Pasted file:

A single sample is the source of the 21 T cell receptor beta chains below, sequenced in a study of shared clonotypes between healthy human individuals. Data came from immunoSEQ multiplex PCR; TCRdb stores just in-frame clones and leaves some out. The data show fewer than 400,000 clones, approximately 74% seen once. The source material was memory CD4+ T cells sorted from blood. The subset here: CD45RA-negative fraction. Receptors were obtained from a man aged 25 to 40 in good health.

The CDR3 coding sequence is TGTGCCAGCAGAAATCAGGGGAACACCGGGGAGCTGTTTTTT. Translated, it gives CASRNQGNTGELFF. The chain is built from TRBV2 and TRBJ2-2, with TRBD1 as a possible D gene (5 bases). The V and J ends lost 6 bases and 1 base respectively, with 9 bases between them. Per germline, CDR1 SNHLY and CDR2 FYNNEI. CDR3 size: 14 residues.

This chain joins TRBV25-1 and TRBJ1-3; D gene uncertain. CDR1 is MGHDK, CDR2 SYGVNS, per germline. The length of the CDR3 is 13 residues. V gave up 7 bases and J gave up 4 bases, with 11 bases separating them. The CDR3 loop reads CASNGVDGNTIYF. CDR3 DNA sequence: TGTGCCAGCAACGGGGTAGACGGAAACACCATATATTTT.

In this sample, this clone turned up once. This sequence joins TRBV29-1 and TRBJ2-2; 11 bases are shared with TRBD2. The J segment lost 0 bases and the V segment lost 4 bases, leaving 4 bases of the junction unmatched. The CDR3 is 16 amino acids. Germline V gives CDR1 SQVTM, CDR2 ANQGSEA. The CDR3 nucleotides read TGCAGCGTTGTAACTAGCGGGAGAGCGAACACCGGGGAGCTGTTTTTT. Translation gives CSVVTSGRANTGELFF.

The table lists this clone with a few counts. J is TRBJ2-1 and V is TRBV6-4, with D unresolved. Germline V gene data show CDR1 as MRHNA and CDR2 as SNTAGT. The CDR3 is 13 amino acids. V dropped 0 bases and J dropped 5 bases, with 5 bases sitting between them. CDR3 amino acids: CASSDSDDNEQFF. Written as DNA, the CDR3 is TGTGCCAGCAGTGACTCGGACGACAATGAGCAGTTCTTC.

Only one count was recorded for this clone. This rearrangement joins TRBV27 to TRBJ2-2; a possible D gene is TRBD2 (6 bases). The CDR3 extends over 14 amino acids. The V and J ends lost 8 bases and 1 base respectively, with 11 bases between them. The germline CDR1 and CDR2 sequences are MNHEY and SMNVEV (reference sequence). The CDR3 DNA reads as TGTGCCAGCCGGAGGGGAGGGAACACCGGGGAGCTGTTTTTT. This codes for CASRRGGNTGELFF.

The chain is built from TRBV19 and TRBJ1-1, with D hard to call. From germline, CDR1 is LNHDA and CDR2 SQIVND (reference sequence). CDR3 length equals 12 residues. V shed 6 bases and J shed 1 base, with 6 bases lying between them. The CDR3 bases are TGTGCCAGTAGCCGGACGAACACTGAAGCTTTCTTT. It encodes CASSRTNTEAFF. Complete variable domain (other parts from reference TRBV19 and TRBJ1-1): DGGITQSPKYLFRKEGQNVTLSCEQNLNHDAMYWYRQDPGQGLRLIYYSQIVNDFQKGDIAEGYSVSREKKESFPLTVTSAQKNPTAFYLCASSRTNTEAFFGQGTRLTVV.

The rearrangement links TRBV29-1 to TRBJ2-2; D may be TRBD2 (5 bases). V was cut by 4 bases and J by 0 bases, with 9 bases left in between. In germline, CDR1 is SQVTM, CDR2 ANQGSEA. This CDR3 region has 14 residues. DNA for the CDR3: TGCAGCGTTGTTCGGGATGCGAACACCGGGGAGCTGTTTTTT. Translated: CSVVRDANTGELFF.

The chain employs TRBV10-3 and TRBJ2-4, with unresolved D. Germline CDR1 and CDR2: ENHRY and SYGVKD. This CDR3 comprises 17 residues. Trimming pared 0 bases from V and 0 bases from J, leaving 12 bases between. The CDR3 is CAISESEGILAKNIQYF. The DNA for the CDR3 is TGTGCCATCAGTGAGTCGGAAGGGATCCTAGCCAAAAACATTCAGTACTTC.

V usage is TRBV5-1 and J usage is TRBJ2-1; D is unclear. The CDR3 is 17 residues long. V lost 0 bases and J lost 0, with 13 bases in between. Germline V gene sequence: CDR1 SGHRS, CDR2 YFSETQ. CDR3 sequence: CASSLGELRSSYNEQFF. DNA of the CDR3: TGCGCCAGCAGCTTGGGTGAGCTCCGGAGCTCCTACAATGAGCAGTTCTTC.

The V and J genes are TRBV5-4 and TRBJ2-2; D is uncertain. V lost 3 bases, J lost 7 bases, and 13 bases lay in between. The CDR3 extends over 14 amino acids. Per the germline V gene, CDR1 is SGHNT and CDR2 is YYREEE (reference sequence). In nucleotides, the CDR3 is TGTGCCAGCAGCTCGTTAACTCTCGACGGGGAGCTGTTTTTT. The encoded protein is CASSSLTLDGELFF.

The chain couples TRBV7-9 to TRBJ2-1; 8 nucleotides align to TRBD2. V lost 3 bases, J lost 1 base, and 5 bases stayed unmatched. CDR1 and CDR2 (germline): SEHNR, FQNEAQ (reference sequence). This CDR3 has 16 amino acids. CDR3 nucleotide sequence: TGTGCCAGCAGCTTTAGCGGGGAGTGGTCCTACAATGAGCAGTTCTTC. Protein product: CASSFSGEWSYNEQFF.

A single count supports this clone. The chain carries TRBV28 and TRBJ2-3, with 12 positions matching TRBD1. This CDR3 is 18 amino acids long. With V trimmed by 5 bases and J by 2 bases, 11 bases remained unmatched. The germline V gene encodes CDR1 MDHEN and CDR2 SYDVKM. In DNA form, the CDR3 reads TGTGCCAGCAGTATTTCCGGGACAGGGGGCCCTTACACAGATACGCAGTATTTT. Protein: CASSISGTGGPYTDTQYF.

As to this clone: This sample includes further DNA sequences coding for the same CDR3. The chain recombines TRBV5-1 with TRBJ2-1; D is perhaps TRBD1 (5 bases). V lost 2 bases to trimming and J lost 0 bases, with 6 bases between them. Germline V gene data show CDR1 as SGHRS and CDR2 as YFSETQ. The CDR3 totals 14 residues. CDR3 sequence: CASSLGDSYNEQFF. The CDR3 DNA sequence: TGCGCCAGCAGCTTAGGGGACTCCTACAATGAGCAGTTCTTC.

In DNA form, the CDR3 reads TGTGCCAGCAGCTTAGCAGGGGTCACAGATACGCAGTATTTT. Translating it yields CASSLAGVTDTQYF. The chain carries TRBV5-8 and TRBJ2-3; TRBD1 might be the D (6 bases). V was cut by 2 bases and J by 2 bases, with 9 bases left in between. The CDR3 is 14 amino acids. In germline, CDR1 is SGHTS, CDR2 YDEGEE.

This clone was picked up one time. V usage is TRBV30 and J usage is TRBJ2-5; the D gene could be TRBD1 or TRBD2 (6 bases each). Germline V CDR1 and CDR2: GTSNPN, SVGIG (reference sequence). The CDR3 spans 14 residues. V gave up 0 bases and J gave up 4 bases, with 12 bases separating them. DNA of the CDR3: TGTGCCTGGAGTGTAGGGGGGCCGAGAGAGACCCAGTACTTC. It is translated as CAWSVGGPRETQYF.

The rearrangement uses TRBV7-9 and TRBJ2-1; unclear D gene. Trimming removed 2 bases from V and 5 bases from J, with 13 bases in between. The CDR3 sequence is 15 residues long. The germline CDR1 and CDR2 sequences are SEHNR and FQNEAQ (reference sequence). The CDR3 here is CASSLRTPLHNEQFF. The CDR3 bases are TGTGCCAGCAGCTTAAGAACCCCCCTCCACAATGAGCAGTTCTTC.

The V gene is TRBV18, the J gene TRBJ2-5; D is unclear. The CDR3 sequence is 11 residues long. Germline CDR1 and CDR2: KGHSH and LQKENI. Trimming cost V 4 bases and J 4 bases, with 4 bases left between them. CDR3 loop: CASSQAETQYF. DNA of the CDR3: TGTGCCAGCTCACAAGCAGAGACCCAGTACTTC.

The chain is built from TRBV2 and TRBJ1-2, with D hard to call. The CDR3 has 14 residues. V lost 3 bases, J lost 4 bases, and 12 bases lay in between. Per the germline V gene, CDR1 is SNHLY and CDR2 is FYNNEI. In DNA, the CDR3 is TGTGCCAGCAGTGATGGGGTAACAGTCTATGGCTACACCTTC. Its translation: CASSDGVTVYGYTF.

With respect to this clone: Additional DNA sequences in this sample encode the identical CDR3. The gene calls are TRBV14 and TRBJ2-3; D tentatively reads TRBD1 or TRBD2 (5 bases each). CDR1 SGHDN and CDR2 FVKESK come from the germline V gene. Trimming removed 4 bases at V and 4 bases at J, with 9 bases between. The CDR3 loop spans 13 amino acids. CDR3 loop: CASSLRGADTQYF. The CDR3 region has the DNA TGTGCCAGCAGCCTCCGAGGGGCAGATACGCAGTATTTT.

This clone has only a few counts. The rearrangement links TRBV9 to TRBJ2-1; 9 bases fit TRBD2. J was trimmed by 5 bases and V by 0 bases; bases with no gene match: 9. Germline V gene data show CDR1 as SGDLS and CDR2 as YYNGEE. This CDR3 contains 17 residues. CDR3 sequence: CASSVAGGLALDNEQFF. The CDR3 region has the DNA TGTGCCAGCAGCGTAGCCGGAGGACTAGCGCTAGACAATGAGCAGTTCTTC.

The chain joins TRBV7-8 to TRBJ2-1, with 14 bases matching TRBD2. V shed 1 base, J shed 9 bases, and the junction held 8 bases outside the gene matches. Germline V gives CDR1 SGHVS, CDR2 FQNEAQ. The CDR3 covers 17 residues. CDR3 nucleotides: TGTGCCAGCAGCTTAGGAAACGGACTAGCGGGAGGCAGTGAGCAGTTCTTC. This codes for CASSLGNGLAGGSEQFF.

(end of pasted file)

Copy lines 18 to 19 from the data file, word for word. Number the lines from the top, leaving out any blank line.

The V gene is TRBV18, the J gene TRBJ2-5; D is unclear. The CDR3 sequence is 11 residues long. Germline CDR1 and CDR2: KGHSH and LQKENI. Trimming cost V 4 bases and J 4 bases, with 4 bases left between them. CDR3 loop: CASSQAETQYF. DNA of the CDR3: TGTGCCAGCTCACAAGCAGAGACCCAGTACTTC.

The chain is built from TRBV2 and TRBJ1-2, with D hard to call. The CDR3 has 14 residues. V lost 3 bases, J lost 4 bases, and 12 bases lay in between. Per the germline V gene, CDR1 is SNHLY and CDR2 is FYNNEI. In DNA, the CDR3 is TGTGCCAGCAGTGATGGGGTAACAGTCTATGGCTACACCTTC. Its translation: CASSDGVTVYGYTF.